The NSW Resources Regulator has reported that a longwall coal burst occurred at an underground coal mine during remote mining on a longwall, causing the shearer and armoured face conveyor to trip. Video footage was used to confirm the longwall coal burst. The mine followed site procedures and no injuries occurred as a result of the incident. An investigation is continuing.
The regulator has said that mine operators must complete a geotechnical assessment to determine the
correct support requirements taking into account the potential for rockburst as per cl44B(2)(d). Mine operators should firstly determine the risk of rock burst and then the required support to minimise likelihood. Following this assessment, the mine operator should assess appropriate controls including de-stress drilling, hydro-fracking and no-go zones if the risk of rock burst exists.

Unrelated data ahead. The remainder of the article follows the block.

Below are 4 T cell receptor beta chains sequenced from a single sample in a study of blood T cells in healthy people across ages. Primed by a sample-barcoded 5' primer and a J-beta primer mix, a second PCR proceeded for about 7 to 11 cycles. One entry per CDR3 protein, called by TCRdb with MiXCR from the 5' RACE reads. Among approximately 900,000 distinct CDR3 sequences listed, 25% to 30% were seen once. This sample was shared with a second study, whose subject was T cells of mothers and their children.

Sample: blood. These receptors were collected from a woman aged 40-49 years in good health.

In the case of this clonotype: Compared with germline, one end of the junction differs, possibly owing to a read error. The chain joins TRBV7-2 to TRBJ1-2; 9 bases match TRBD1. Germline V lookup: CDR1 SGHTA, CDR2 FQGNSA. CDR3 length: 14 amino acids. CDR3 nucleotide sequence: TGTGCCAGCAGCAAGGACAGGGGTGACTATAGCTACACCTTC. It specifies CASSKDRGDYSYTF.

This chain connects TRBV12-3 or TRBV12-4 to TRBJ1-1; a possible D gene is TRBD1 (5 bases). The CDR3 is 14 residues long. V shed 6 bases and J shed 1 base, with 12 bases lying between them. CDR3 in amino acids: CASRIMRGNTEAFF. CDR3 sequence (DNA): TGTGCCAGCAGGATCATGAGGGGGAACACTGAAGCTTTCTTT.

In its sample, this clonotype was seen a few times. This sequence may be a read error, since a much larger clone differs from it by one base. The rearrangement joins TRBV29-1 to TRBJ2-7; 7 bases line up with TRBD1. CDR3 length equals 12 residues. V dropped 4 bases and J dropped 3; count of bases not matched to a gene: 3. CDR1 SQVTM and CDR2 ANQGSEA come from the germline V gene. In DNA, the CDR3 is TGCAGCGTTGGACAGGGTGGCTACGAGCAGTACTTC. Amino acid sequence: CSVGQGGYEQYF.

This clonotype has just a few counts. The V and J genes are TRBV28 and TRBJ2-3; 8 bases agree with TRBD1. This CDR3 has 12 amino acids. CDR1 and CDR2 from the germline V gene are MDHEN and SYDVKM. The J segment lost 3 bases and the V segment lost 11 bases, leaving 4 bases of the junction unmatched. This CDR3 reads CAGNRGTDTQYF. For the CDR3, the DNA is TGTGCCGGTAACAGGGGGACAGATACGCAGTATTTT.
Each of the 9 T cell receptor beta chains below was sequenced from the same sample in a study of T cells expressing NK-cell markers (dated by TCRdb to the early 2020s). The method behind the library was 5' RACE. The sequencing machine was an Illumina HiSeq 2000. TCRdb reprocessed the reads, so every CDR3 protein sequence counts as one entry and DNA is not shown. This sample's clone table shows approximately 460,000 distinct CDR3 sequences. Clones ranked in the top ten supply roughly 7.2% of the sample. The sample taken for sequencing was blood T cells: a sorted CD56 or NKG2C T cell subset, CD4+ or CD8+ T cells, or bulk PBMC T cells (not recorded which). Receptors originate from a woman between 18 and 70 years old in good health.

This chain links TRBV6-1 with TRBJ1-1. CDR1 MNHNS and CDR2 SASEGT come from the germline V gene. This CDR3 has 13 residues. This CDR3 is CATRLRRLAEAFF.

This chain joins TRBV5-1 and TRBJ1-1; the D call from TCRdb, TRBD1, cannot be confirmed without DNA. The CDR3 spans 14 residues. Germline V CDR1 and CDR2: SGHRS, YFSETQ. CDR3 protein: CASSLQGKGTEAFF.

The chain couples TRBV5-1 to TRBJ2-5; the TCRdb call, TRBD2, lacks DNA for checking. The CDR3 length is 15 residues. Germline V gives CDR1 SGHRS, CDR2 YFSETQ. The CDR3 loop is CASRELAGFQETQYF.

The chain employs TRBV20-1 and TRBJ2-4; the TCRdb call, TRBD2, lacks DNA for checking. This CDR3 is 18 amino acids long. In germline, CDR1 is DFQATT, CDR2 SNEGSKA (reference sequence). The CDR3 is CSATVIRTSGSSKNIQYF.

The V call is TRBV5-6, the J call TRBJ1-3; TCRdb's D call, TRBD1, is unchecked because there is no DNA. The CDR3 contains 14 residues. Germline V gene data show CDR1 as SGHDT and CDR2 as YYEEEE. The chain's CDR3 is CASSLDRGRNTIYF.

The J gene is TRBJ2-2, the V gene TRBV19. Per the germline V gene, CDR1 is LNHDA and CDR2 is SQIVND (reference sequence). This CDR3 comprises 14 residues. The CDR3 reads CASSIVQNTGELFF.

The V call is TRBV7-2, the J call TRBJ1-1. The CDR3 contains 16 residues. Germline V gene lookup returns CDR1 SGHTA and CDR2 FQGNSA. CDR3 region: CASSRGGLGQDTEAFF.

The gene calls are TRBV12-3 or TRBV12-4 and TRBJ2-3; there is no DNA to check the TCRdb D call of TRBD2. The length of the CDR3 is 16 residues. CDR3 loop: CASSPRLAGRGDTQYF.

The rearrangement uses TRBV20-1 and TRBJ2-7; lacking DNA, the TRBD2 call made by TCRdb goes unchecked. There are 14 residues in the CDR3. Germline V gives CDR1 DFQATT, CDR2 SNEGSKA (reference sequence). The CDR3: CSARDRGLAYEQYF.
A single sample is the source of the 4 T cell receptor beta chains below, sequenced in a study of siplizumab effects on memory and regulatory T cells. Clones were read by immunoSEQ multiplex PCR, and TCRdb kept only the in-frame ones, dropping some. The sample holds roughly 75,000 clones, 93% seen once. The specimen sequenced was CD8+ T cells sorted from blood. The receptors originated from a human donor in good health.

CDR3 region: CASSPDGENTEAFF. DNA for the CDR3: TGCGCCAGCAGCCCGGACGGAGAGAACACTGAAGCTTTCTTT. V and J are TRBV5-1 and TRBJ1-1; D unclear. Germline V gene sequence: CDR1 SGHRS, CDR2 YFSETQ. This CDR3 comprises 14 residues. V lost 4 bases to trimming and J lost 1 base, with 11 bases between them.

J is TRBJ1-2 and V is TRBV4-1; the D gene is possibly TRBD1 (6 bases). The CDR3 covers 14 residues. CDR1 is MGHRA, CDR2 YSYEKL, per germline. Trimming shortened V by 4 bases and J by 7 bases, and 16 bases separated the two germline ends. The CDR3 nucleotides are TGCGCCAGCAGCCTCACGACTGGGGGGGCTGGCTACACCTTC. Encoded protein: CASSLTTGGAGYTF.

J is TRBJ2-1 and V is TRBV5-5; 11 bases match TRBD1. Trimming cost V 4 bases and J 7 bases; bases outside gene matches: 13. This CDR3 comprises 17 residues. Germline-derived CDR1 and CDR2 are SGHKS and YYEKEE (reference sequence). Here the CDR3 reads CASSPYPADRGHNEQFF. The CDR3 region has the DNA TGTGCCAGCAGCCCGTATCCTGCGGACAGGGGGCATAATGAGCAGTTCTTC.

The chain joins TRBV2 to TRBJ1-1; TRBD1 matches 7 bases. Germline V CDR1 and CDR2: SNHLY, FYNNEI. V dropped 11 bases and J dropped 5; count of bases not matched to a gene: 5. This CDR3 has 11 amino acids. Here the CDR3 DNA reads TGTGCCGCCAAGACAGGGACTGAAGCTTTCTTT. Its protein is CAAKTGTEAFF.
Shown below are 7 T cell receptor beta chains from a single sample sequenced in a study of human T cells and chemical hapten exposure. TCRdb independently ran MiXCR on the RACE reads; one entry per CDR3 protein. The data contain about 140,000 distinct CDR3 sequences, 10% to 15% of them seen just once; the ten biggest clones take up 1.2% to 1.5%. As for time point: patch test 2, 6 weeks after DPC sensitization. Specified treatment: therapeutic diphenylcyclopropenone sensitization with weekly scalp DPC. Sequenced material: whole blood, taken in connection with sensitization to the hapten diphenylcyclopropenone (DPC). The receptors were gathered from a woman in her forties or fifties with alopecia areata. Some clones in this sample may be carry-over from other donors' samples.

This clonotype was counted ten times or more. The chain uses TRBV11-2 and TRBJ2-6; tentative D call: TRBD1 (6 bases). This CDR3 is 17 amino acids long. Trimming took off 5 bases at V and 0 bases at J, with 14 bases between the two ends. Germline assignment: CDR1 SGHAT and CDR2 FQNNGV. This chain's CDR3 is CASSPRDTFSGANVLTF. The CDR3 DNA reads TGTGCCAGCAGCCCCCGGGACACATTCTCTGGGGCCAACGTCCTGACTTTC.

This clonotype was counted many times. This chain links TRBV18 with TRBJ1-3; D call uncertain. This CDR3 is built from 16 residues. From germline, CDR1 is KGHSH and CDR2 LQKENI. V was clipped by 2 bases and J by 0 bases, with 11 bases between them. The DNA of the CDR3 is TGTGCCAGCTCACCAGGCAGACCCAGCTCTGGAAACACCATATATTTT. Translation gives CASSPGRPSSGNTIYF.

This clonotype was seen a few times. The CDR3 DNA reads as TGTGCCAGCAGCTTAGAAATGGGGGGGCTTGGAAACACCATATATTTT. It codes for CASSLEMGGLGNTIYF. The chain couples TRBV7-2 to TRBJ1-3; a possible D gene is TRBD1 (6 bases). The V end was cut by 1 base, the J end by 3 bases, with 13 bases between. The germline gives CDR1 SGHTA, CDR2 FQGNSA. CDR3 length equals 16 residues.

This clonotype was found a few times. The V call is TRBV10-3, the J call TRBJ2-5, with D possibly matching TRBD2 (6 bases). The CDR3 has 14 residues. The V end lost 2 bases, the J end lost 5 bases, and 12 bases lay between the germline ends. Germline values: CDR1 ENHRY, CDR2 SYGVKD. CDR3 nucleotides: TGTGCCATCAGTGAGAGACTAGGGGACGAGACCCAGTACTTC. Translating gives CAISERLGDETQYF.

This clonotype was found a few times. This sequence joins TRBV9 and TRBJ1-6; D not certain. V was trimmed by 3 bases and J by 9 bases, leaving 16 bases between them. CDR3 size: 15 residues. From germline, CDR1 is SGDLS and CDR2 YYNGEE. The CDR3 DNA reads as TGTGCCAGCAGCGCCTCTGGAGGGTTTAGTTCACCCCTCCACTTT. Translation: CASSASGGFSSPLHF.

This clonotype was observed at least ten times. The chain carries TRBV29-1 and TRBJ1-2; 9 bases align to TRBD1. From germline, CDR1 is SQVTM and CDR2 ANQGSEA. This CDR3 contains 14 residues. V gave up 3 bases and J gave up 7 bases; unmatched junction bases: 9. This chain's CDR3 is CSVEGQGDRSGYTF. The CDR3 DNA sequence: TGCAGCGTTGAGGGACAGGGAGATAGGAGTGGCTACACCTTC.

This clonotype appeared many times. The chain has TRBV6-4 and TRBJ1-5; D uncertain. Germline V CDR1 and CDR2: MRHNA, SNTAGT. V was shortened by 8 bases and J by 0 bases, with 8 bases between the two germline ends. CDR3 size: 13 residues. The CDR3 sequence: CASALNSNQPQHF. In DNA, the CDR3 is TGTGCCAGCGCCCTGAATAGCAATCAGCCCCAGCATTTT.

It said that ‘In most instances, rock burst and coal burst should be treated as the same risk.’
On the 15 April 2014, James Mitchell, 49, and Phillip Grant, 35, died when a major rib/ sidewall pressure burst occurred in a longwall development roadway (known as a gate road) during mining operations at the Austar Coal Mine, near Cessnock in the NSW Coalfields. (See report on AMSJ)
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The recommendations surrounding that coal burst incident highlighted the requirements for destressing of seams prior to mining activities.
Research into longwall coal bursts and development coal bursts globally has identified that coal burst remains one of the unresolved technical problems facing the coal mining industry.
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